Monthly Archives: August 2010

The appliance of extra science is no economic panacea

The appliance of extra science is no economic panacea | John Morgan | Times Higher Education | 26 August 2010

Analysis finds no correlation between number of STEM graduates and growth. An academic believes he has found evidence to refute the government’s case that increased university provision of science, technology, engineering and maths (STEM) subjects is needed to aid the economy.

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Sector faces ‘precarious future’

Sector faces ‘precarious future’ | Andrew Trounson & Bernard Lane |  The Australian Higher Education | 25  August, 2010

UNIVERSITIES going for dramatic early growth have been urged to think again as political uncertainty casts a pall over plans to prosper. “If I was an institution looking at more or less limitless growth in the hope that sustainable funding will follow, I’d be rethinking that,” said higher education commentator Lynn Meek, who directs the L. H. Martin Institute.

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Struggling colleges reach for BPP life raft in a bid to stay afloat

Struggling colleges reach for BPP life raft in a bid to stay afloat | Simon Baker | Times Higher Education  | 19 August 2010

Chief executive ‘interested’ in running excellent departments closed by cuts. Struggling universities and colleges are seeking partnerships with Britain’s only for-profit university college in a bid to survive the harsh economic climate, according to its chief executive.

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Rankings leap boosts Melbourne

Rankings leap boosts Melbourne | Guy Healy | The Australian Higher Education | 18 August, 2010

AUSTRALIA improved its performance in the Shanghai Jiao Tong rankings despite a stronger showing by Chinese and Saudi universities, analysis shows. The University of Melbourne, which leapt from 75 to 62 on the back of alumna Elizabeth Blackburn’s 2009 Nobel Prize in Physiology or Medicine, recorded the biggest increase of any university in the top 100.

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Gates’s Millions: Can Big Bucks Turn Students Into Graduates?

Gates’s Millions: Can Big Bucks Turn Students Into Graduates? | Elyse Ashburn | Chronicle of Higher Education | 13 August, 2010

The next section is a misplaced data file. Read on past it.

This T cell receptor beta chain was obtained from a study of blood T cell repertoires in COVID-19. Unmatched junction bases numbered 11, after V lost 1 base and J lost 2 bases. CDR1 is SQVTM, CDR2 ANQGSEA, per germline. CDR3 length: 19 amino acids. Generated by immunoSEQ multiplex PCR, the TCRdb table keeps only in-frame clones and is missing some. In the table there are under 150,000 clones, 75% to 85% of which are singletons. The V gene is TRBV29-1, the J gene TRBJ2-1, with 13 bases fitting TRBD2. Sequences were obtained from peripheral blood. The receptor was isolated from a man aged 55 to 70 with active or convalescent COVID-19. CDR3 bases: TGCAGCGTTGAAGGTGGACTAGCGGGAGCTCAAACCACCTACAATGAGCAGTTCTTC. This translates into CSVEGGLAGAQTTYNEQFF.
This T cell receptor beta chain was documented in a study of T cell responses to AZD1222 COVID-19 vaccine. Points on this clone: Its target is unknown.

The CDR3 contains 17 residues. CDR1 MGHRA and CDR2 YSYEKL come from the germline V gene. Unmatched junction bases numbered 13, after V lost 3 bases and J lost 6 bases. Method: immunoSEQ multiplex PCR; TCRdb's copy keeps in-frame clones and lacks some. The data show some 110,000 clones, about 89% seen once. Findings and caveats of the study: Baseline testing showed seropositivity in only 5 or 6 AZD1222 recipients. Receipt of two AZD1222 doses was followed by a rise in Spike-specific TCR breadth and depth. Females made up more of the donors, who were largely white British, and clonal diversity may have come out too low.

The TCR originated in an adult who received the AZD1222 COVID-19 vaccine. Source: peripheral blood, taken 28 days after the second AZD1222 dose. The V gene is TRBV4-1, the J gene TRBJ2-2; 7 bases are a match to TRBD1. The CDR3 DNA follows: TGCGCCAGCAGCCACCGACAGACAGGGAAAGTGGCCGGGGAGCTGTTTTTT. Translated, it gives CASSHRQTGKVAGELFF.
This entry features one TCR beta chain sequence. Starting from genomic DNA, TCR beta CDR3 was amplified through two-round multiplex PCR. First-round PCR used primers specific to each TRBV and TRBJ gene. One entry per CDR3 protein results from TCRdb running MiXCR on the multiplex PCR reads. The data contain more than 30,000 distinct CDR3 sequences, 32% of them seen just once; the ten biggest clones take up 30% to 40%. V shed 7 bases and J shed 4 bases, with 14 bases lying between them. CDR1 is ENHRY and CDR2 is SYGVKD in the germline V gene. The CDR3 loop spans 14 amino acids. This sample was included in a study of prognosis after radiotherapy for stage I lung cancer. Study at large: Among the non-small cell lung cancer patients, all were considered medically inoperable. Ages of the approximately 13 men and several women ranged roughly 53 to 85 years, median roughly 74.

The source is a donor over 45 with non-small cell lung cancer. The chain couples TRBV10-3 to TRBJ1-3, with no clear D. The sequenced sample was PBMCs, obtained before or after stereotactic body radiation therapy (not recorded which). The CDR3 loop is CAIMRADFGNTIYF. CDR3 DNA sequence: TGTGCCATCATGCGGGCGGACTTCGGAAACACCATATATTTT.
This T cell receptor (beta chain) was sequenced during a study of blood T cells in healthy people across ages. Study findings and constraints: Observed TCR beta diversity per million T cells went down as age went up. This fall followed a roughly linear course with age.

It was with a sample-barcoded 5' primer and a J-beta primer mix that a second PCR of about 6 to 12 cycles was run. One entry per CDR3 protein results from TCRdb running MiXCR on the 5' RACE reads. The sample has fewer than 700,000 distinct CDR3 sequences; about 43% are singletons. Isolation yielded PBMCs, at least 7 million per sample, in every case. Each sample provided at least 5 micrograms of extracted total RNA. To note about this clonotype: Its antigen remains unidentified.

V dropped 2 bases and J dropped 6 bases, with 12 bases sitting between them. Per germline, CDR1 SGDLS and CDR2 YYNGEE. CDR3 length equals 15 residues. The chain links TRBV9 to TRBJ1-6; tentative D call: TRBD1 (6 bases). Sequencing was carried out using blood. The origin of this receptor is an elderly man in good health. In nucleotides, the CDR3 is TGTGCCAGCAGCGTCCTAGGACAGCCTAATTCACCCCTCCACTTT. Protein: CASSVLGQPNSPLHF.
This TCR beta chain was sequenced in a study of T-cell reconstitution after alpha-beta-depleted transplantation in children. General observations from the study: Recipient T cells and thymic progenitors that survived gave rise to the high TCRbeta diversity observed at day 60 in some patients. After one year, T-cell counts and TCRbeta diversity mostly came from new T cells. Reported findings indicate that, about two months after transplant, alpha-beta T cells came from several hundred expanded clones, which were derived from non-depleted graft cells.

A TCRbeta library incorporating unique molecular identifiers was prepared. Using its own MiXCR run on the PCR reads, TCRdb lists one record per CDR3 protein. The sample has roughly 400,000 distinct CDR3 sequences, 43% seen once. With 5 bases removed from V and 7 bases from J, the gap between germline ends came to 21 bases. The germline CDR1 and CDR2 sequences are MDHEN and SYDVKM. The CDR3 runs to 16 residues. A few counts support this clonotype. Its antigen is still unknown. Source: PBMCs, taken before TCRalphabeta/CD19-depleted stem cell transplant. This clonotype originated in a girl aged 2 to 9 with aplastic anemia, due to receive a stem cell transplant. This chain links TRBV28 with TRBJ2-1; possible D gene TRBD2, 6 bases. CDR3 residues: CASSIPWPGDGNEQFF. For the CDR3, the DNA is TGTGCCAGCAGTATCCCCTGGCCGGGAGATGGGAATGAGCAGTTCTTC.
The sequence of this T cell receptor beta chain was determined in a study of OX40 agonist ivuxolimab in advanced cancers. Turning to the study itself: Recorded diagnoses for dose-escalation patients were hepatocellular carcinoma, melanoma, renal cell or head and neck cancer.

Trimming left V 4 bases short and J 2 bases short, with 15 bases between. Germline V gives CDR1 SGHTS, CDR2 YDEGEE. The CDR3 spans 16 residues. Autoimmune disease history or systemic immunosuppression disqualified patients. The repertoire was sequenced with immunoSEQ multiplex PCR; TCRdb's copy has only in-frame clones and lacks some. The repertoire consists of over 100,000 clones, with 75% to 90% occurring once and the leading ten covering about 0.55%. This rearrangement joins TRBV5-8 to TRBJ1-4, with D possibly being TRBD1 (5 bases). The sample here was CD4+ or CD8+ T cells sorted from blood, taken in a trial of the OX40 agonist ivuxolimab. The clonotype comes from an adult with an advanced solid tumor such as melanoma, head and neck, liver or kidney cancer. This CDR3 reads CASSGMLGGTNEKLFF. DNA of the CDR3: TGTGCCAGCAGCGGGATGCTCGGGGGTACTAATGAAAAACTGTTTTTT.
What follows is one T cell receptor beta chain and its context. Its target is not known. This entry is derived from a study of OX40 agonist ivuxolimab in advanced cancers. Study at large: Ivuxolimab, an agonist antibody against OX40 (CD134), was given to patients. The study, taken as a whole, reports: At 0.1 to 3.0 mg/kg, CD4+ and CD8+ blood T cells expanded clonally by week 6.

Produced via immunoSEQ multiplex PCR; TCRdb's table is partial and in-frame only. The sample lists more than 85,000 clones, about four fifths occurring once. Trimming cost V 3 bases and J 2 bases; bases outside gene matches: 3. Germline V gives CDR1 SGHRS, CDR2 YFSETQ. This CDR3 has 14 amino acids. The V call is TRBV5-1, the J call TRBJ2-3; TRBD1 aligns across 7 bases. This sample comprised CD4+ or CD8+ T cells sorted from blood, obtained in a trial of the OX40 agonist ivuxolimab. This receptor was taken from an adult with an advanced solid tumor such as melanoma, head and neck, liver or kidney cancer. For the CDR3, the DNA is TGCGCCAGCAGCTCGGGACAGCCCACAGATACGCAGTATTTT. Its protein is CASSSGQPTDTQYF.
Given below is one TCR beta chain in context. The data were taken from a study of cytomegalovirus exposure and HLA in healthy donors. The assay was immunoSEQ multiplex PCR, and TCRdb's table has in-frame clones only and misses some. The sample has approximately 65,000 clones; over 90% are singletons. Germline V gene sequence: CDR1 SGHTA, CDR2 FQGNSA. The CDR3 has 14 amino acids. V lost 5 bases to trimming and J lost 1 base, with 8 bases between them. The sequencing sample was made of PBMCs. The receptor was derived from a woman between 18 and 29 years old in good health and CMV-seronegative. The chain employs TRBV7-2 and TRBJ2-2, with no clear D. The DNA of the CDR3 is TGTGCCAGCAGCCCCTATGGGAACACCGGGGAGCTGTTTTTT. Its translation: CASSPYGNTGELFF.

The article discusses the impact of the Bill and Melinda Gates Foundation on higher education in the U.S. Studies funded by the Gates Foundation have shown that too few students are completing their college degrees and that college dropouts are a problem. The critics and proponents of the Gates Foundation are discussed, including author Diane Ravitch and Hilary Pennington, who is the director of education, postsecondary success, and special initiatives at the foundation. The foundation’s efforts to reform higher education and give all students, including minorities and low-income people, better access to college and college choice are discussed. Highline Community College in Washington state has received grant money from the Foundation to change its remedial math program.

The heat is on: official hints that cuts could rise to 35%

The heat is on: official hints that cuts could rise to 35% | John Morgan | Times Higher Education | 12 August 2010

Warning to v-cs suggests per capita funding could fall to lowest in living memory. Higher education should plan for cuts of 35 per cent to its public funding over the next four years, the Cabinet secretary has told vice-chancellors.

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Details murky, but fees may rise

Details murky, but fees may rise | Guy Healy | The Australian Higher Education | 11  August, 2010

HECS fees could jump 10 per cent in the first year of price deregulation under a Coalition government. But it would be unlikely to drive even poor students away from university, higher education experts say.

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Funding cuts will bring some down but not all will ride into valley of death, v-cs predict

Funding cuts will bring some down but not all will ride into valley of death, v-cs predict | John Morgan | Times Higher Education | 5 August 2010

Institution heads cite ‘intransigent staff’ as one of their greatest constraints. Some universities will “fail or disappear” within the next three years, according to three-quarters of UK vice-chancellors questioned about the outlook for higher education.

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No Coalition guarantee on HECS cap

No Coalition guarantee on HECS cap | Guy Healy, Bernard Lane, Andrew Trounson |  The Australian Higher Education | 04  August, 2010

PRICE deregulation is emerging as an election issue, with the federal Coalition refusing to rule out an increase in HECS fees. In reply to an academic union survey, campaign director Brian Loughnane said Labor had left public finances in too poor a state for the Coalition to promise to keep the cap on HECS fees.

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